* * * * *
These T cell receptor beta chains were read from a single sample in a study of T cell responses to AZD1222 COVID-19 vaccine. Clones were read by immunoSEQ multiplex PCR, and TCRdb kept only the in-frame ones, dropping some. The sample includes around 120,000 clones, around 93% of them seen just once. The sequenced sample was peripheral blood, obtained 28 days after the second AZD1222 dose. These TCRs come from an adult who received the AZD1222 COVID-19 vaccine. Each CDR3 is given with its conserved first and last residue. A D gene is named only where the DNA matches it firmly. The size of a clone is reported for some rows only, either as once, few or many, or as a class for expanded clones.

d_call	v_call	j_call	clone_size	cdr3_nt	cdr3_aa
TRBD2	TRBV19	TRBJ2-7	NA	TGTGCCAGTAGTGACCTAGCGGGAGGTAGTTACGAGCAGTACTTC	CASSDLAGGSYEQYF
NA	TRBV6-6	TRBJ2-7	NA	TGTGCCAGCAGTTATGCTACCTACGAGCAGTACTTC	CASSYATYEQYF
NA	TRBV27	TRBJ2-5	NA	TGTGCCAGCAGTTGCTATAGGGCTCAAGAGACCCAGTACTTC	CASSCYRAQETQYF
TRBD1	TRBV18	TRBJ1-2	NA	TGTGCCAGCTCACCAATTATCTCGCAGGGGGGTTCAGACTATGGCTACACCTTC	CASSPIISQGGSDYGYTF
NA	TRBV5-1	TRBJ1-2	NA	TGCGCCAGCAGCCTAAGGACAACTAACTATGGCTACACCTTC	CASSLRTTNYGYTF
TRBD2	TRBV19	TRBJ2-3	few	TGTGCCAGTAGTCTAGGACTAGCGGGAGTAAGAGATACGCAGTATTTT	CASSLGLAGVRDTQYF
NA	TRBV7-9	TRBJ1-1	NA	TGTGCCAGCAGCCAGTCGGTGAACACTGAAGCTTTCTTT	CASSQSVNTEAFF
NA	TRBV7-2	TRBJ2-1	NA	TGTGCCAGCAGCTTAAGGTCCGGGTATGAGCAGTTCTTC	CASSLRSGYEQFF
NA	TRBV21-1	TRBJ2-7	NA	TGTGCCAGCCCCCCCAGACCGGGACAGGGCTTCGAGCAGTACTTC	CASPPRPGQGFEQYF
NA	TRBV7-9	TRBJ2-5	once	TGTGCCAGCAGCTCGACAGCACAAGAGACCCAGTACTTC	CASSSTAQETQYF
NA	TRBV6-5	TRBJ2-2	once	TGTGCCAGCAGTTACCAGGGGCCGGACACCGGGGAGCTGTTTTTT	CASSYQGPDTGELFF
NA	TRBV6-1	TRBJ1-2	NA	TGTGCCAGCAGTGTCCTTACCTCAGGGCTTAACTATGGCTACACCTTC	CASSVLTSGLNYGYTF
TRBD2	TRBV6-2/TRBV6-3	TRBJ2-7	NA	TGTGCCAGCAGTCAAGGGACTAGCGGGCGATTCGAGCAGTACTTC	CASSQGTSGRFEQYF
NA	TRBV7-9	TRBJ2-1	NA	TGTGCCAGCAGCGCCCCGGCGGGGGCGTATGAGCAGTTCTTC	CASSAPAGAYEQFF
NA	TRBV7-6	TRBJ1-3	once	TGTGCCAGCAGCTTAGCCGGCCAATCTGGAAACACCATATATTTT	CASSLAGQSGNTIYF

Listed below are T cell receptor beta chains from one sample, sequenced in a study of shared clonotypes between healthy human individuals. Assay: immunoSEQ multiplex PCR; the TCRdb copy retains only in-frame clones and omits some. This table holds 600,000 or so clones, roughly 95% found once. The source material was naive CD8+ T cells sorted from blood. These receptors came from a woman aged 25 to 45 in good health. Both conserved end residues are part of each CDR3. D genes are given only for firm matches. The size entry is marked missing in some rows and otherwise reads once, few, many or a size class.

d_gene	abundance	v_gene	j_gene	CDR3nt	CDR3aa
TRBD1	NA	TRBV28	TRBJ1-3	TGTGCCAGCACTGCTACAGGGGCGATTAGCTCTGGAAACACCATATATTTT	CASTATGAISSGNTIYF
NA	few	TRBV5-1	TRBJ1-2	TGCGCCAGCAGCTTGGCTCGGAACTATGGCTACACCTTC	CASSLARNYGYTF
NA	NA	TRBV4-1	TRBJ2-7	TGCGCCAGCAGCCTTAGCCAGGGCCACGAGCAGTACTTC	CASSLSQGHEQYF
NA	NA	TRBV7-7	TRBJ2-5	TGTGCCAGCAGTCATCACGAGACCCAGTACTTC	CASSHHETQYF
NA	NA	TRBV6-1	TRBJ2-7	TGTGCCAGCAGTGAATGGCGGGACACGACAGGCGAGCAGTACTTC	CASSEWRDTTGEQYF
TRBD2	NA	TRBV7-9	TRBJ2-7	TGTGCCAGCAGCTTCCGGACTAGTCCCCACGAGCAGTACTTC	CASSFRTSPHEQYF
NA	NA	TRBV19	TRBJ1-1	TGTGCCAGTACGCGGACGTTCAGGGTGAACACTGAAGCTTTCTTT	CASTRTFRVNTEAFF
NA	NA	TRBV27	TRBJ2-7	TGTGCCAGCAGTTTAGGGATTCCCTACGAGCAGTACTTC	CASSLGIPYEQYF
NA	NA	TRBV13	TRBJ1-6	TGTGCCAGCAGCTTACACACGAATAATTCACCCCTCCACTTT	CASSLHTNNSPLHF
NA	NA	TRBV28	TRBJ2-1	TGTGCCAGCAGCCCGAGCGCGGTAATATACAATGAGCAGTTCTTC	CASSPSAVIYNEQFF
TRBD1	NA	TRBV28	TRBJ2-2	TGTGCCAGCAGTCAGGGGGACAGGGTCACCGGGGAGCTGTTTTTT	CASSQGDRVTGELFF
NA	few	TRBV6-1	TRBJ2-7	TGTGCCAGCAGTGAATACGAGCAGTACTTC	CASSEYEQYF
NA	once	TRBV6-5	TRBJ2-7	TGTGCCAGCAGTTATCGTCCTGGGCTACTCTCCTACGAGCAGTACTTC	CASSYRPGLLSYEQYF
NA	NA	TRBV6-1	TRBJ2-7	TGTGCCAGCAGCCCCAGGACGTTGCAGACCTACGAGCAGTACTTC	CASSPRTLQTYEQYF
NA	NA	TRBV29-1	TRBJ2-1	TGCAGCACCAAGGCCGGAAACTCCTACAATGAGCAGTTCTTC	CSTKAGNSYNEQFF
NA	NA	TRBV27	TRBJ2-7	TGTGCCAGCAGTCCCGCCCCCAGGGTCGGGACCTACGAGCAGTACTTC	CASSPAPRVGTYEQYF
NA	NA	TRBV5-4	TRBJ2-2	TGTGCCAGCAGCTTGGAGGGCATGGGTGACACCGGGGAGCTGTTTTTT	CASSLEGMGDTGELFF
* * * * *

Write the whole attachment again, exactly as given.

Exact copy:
These T cell receptor beta chains were read from a single sample in a study of T cell responses to AZD1222 COVID-19 vaccine. Clones were read by immunoSEQ multiplex PCR, and TCRdb kept only the in-frame ones, dropping some. The sample includes around 120,000 clones, around 93% of them seen just once. The sequenced sample was peripheral blood, obtained 28 days after the second AZD1222 dose. These TCRs come from an adult who received the AZD1222 COVID-19 vaccine. Each CDR3 is given with its conserved first and last residue. A D gene is named only where the DNA matches it firmly. The size of a clone is reported for some rows only, either as once, few or many, or as a class for expanded clones.

d_call	v_call	j_call	clone_size	cdr3_nt	cdr3_aa
TRBD2	TRBV19	TRBJ2-7	NA	TGTGCCAGTAGTGACCTAGCGGGAGGTAGTTACGAGCAGTACTTC	CASSDLAGGSYEQYF
NA	TRBV6-6	TRBJ2-7	NA	TGTGCCAGCAGTTATGCTACCTACGAGCAGTACTTC	CASSYATYEQYF
NA	TRBV27	TRBJ2-5	NA	TGTGCCAGCAGTTGCTATAGGGCTCAAGAGACCCAGTACTTC	CASSCYRAQETQYF
TRBD1	TRBV18	TRBJ1-2	NA	TGTGCCAGCTCACCAATTATCTCGCAGGGGGGTTCAGACTATGGCTACACCTTC	CASSPIISQGGSDYGYTF
NA	TRBV5-1	TRBJ1-2	NA	TGCGCCAGCAGCCTAAGGACAACTAACTATGGCTACACCTTC	CASSLRTTNYGYTF
TRBD2	TRBV19	TRBJ2-3	few	TGTGCCAGTAGTCTAGGACTAGCGGGAGTAAGAGATACGCAGTATTTT	CASSLGLAGVRDTQYF
NA	TRBV7-9	TRBJ1-1	NA	TGTGCCAGCAGCCAGTCGGTGAACACTGAAGCTTTCTTT	CASSQSVNTEAFF
NA	TRBV7-2	TRBJ2-1	NA	TGTGCCAGCAGCTTAAGGTCCGGGTATGAGCAGTTCTTC	CASSLRSGYEQFF
NA	TRBV21-1	TRBJ2-7	NA	TGTGCCAGCCCCCCCAGACCGGGACAGGGCTTCGAGCAGTACTTC	CASPPRPGQGFEQYF
NA	TRBV7-9	TRBJ2-5	once	TGTGCCAGCAGCTCGACAGCACAAGAGACCCAGTACTTC	CASSSTAQETQYF
NA	TRBV6-5	TRBJ2-2	once	TGTGCCAGCAGTTACCAGGGGCCGGACACCGGGGAGCTGTTTTTT	CASSYQGPDTGELFF
NA	TRBV6-1	TRBJ1-2	NA	TGTGCCAGCAGTGTCCTTACCTCAGGGCTTAACTATGGCTACACCTTC	CASSVLTSGLNYGYTF
TRBD2	TRBV6-2/TRBV6-3	TRBJ2-7	NA	TGTGCCAGCAGTCAAGGGACTAGCGGGCGATTCGAGCAGTACTTC	CASSQGTSGRFEQYF
NA	TRBV7-9	TRBJ2-1	NA	TGTGCCAGCAGCGCCCCGGCGGGGGCGTATGAGCAGTTCTTC	CASSAPAGAYEQFF
NA	TRBV7-6	TRBJ1-3	once	TGTGCCAGCAGCTTAGCCGGCCAATCTGGAAACACCATATATTTT	CASSLAGQSGNTIYF

Listed below are T cell receptor beta chains from one sample, sequenced in a study of shared clonotypes between healthy human individuals. Assay: immunoSEQ multiplex PCR; the TCRdb copy retains only in-frame clones and omits some. This table holds 600,000 or so clones, roughly 95% found once. The source material was naive CD8+ T cells sorted from blood. These receptors came from a woman aged 25 to 45 in good health. Both conserved end residues are part of each CDR3. D genes are given only for firm matches. The size entry is marked missing in some rows and otherwise reads once, few, many or a size class.

d_gene	abundance	v_gene	j_gene	CDR3nt	CDR3aa
TRBD1	NA	TRBV28	TRBJ1-3	TGTGCCAGCACTGCTACAGGGGCGATTAGCTCTGGAAACACCATATATTTT	CASTATGAISSGNTIYF
NA	few	TRBV5-1	TRBJ1-2	TGCGCCAGCAGCTTGGCTCGGAACTATGGCTACACCTTC	CASSLARNYGYTF
NA	NA	TRBV4-1	TRBJ2-7	TGCGCCAGCAGCCTTAGCCAGGGCCACGAGCAGTACTTC	CASSLSQGHEQYF
NA	NA	TRBV7-7	TRBJ2-5	TGTGCCAGCAGTCATCACGAGACCCAGTACTTC	CASSHHETQYF
NA	NA	TRBV6-1	TRBJ2-7	TGTGCCAGCAGTGAATGGCGGGACACGACAGGCGAGCAGTACTTC	CASSEWRDTTGEQYF
TRBD2	NA	TRBV7-9	TRBJ2-7	TGTGCCAGCAGCTTCCGGACTAGTCCCCACGAGCAGTACTTC	CASSFRTSPHEQYF
NA	NA	TRBV19	TRBJ1-1	TGTGCCAGTACGCGGACGTTCAGGGTGAACACTGAAGCTTTCTTT	CASTRTFRVNTEAFF
NA	NA	TRBV27	TRBJ2-7	TGTGCCAGCAGTTTAGGGATTCCCTACGAGCAGTACTTC	CASSLGIPYEQYF
NA	NA	TRBV13	TRBJ1-6	TGTGCCAGCAGCTTACACACGAATAATTCACCCCTCCACTTT	CASSLHTNNSPLHF
NA	NA	TRBV28	TRBJ2-1	TGTGCCAGCAGCCCGAGCGCGGTAATATACAATGAGCAGTTCTTC	CASSPSAVIYNEQFF
TRBD1	NA	TRBV28	TRBJ2-2	TGTGCCAGCAGTCAGGGGGACAGGGTCACCGGGGAGCTGTTTTTT	CASSQGDRVTGELFF
NA	few	TRBV6-1	TRBJ2-7	TGTGCCAGCAGTGAATACGAGCAGTACTTC	CASSEYEQYF
NA	once	TRBV6-5	TRBJ2-7	TGTGCCAGCAGTTATCGTCCTGGGCTACTCTCCTACGAGCAGTACTTC	CASSYRPGLLSYEQYF
NA	NA	TRBV6-1	TRBJ2-7	TGTGCCAGCAGCCCCAGGACGTTGCAGACCTACGAGCAGTACTTC	CASSPRTLQTYEQYF
NA	NA	TRBV29-1	TRBJ2-1	TGCAGCACCAAGGCCGGAAACTCCTACAATGAGCAGTTCTTC	CSTKAGNSYNEQFF
NA	NA	TRBV27	TRBJ2-7	TGTGCCAGCAGTCCCGCCCCCAGGGTCGGGACCTACGAGCAGTACTTC	CASSPAPRVGTYEQYF
NA	NA	TRBV5-4	TRBJ2-2	TGTGCCAGCAGCTTGGAGGGCATGGGTGACACCGGGGAGCTGTTTTTT	CASSLEGMGDTGELFF